AgDM newsletter article, August 1998

Texas cattle feeders take on Oprah Winfrey – testing the Veggie Libel Law *

by Marvin Hayenga, Emeritus Professor

Editor’s Note: The author was a consultant and expert witness for the defense during the trial.

Thirteen states passed legislation prohibiting food product disparagement after the Alar (a chemical applied to apples) scare profoundly affected apple growers' sales and incomes in 1989.  These are the so-called veggie libel laws.

Two large Texas cattle feeders and some business associates charged that false statements about the risks of mad cow disease (BSE) were made on the Oprah Winfrey syndicated television talk show on April 16, 1996. They claimed the statements disparaged the American cattle industry and the safety of American beef, causing millions of dollars in losses for themselves, and in some cases permanent loss of consumer confidence in beef products. 

The trial took place January and February 1998 in Amarillo, Texas.  The celebrity status of the defendant Oprah Winfrey and the first amendment issues in this case attracted national media coverage. 

The food disparagement law

The food disparagement law in Texas requires that the person making the statement "knows the information is false," and "the information states or implies that the perishable food product is not safe for consumption by the public".  Further, in determining whether the information is false, the judge or jury is to consider "whether the information was based on reasonable and reliable scientific inquiry, facts, or data".  The tort of product disparagement generally requires harmful intent or malice, and that the defendant knew the statement was false but expressed it anyway.

A statement by Lyman that drew particular criticism was "this disease could make AIDS look like the common cold".

Besides claiming product disparagement under this law; business disparagement, libel, slander, and negligence also were charged by the cattle feeders.

The April 16, 1996 Oprah Show

In a ten-minute segment about mad cow disease, the Oprah show guests and audience focused on the question could it happen here? The discussion focused on the mad cow disease in the United Kingdom and the possibility that it could be present in the United States.

The guests included:

1) Howard Lyman of the American Humane Society,
2) Dr. Gary Weber, National Cattlemen's Beef Association spokesperson, and
3) Dr. William Hueston, a USDA expert on BSE.

Both Weber and Hueston argued that U.S. beef was safe, reported on the steps taken to ensure that BSE would not occur in the United States, and said that BSE had never been found in the United States.

The defendants (Oprah Winfrey, Harpo Productions, Inc., Howard Lyman and King World Productions, Inc.) were charged with making false statements during the show.  A statement by Lyman that drew particular criticism was "this disease could make AIDS look like the common cold".

Oprah Winfrey spontaneously said, "It has just stopped me cold from eating another burger."

In addition, Oprah Winfrey spontaneously said, "It has just stopped me cold from eating another burger."

The charges undoubtedly were also prompted by the $1.50 per cwt. (limit move) drop in the April live cattle futures contract on the day that the Oprah show was broadcast.  In addition, cash prices for fed cattle dropped during the two weeks after the show.

Plaintiffs' case

The plaintiffs’ claimed significant losses because of lower cattle prices and hedging position losses that they attributed to the show. They testified that beef consumption and cattle prices dropped because of the statements made by Lyman and the very influential Oprah Winfrey. Plaintiffs also testified that live cattle were perishable, as their economic value and profitability deteriorated quickly if fed longer than their usual practice.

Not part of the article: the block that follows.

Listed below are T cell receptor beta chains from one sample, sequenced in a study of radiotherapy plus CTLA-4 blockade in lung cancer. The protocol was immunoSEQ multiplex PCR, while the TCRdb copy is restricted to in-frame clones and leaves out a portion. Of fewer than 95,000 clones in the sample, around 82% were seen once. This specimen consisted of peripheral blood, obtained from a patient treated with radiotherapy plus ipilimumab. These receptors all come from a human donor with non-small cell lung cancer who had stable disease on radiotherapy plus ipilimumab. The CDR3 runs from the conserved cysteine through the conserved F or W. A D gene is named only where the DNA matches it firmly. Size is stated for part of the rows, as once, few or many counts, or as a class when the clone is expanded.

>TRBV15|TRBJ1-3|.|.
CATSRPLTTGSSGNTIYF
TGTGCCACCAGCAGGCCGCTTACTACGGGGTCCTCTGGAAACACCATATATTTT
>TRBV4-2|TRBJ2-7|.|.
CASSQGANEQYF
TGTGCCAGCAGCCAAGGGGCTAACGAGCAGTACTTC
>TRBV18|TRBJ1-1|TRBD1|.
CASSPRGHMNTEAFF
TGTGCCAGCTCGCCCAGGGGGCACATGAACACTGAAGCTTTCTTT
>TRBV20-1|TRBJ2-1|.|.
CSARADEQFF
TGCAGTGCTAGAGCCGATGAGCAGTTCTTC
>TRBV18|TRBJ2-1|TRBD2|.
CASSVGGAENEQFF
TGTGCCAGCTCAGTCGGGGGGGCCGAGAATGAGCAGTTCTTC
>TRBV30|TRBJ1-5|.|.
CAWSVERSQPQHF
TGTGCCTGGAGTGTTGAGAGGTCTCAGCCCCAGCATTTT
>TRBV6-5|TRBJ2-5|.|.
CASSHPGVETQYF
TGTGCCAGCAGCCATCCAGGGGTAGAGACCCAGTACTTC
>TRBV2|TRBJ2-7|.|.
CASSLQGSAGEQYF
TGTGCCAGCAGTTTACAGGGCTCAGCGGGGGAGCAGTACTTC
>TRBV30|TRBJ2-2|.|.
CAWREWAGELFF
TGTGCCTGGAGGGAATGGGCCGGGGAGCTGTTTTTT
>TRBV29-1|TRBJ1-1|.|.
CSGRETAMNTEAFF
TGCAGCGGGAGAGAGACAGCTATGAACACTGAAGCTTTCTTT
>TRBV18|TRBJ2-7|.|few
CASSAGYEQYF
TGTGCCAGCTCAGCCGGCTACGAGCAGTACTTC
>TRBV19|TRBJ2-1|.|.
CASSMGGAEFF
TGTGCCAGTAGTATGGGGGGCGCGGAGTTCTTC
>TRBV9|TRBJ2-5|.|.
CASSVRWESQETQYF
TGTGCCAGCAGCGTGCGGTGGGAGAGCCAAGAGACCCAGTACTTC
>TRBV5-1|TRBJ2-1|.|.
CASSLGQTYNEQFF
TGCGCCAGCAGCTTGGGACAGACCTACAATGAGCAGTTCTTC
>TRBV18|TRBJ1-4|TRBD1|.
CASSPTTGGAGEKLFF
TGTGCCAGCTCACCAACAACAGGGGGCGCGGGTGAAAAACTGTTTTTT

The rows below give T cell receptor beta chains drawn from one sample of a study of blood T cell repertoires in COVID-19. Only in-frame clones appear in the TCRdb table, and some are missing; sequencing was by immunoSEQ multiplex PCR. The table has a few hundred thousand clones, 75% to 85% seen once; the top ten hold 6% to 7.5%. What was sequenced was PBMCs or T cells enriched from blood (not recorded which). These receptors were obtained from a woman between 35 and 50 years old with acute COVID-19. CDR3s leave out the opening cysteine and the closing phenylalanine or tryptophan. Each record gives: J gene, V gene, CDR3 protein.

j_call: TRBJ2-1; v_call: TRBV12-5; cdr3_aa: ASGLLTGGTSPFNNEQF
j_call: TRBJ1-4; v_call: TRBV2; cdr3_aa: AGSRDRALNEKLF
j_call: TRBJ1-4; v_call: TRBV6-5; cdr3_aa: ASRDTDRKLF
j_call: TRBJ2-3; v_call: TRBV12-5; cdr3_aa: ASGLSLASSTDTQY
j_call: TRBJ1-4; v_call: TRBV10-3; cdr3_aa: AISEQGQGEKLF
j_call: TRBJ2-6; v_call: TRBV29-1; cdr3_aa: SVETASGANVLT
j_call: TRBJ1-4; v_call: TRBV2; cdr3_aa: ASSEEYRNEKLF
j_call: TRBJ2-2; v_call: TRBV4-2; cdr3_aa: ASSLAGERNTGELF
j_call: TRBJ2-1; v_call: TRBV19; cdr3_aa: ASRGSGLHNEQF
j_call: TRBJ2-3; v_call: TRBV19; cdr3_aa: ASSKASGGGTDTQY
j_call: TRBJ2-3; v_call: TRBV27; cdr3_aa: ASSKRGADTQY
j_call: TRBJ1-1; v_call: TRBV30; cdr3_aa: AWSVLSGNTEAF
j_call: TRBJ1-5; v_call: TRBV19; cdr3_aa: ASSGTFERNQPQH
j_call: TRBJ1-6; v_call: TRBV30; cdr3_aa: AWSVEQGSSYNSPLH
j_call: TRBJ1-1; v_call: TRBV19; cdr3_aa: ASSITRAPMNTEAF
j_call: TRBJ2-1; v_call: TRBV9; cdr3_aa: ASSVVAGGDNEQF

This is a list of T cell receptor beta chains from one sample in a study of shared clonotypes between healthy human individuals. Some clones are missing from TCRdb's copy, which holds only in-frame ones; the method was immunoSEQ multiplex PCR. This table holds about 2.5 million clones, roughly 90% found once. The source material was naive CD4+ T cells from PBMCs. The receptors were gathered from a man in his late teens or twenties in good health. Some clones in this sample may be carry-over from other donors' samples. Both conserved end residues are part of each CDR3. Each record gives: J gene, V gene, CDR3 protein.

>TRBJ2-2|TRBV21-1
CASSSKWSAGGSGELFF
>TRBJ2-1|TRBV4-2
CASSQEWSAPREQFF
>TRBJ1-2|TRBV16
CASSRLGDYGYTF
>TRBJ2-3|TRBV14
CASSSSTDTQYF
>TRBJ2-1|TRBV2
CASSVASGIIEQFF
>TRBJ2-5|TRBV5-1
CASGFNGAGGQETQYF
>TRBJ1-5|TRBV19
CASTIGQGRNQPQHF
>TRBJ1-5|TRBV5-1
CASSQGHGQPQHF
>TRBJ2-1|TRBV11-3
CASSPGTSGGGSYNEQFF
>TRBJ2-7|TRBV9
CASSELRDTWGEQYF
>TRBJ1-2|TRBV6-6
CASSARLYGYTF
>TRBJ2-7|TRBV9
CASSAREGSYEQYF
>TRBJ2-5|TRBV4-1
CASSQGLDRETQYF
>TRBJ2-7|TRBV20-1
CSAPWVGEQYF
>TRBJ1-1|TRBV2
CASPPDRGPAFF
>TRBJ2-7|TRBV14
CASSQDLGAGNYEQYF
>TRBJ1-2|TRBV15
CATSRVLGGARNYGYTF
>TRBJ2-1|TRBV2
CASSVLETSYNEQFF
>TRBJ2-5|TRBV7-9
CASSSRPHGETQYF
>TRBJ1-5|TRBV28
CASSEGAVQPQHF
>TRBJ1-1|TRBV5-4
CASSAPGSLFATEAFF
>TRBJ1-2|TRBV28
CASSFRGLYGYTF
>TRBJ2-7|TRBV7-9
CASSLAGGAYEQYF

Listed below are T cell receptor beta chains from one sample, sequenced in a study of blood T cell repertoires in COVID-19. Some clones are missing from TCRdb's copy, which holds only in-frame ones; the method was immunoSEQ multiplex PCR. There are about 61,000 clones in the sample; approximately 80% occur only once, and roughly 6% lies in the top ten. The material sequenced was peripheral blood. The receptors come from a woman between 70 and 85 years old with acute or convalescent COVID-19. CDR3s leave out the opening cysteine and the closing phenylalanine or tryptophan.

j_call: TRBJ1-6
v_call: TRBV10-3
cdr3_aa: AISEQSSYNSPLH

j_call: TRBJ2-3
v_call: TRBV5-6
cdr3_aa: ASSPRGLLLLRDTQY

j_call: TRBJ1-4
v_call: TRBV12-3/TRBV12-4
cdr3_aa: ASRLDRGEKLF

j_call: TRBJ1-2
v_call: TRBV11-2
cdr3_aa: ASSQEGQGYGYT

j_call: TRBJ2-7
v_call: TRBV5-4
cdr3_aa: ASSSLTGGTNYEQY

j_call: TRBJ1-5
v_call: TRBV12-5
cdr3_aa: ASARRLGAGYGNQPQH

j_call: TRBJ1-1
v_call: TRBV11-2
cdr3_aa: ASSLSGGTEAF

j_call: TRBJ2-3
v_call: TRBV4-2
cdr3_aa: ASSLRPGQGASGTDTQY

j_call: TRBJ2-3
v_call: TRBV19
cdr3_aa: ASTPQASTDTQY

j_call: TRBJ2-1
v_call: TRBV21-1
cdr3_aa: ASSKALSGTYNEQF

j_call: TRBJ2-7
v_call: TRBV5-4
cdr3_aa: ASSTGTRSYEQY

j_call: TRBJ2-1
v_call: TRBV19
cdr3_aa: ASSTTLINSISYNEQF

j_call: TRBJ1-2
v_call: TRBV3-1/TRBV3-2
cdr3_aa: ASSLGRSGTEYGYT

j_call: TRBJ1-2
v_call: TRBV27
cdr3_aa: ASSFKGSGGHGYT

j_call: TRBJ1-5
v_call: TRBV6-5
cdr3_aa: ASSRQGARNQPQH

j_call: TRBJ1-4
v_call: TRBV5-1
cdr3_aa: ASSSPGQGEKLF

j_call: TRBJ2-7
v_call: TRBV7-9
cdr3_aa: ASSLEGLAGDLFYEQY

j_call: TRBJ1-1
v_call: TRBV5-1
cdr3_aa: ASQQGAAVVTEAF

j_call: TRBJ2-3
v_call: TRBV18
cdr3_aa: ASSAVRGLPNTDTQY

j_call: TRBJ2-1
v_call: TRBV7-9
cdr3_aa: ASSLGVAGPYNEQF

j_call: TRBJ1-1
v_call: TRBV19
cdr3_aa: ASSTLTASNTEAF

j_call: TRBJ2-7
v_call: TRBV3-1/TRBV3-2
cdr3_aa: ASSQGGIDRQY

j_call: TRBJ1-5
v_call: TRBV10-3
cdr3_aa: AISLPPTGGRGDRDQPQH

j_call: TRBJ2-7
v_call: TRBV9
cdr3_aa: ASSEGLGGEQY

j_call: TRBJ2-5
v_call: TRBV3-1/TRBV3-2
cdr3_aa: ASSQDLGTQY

Cross examination focused on whether:

a) the statements in dispute were facts or opinions,
b) others had made similar statements, and
c) the defendants had the right to state that opinion.

The National Cattlemens' Beef Association consumer surveys done before and after the Oprah show were entered in evidence; the surveys showed that no significant changes in consumer confidence in beef occurred, though plaintiffs claimed otherwise.

Scientists –  Plaintiffs called three USDA experts to testify.  They essentially testified that U.S. beef was free of BSE, and asserted that the safeguards put in place by the government were adequate.

Traders – Two futures traders in the live cattle pit testified that the Oprah show caused or exacerbated the live cattle futures price drop on April 16 and the following two weeks. They testified that many traders were watching the show in Chicago that morning.  One futures trader called this the Oprah crash.

One futures trader called this the Oprah crash.

Economist – Wayne Purcell, a noted livestock economist from Virginia Tech, testified that he had analyzed the supply and demand factors in the market, and found nothing to explain the price declines except the Oprah show. He argued that all the other supply and demand factors were already reflected in the market price.

The cross examination of Purcell focused on:

1) calculation errors in his table of residuals (which he explained were typing errors)
2) his commodity newsletters during April 1996 that mentioned several factors influencing cattle prices but did not mention Oprah, and
3) many other supply and demand factors potentially influencing price during that period of which Purcell said were already reflected in market prices.

Damage experts – Total damage claims were in the $10-$12 million range.  In their damage calculations, accountants simply relied on the cattle feeders' assertions that the lower live cattle prices which occurred from the week before the show until the time when prices returned to that level ($61.90 or $62 per cwt) eleven weeks later were all attributable to the Oprah show.  The difference in sale prices and the should-have-been price for all sales in the damage period were considered damages by plaintiffs, with reimbursement requested from Oprah Winfrey and her fellow defendants. 

Directed verdict

After four weeks, the plaintiffs concluded their case. The defendants asked the judge to dismiss all charges against them. Judge Robinson ruled that sufficient evidence to prove the slander, libel, negligence, and statutory product defamation claims had not been presented, so those charges were dismissed.

While the economic value of fed cattle may drop if not marketed at the optimum time, the judge found that live cattle in a feedlot were not sufficiently perishable for the law to apply to this case.  Thus, the food disparagement charge was thrown out because cattle in feedlots were not perishable, and because it had not been established that defendants knowingly made false statements.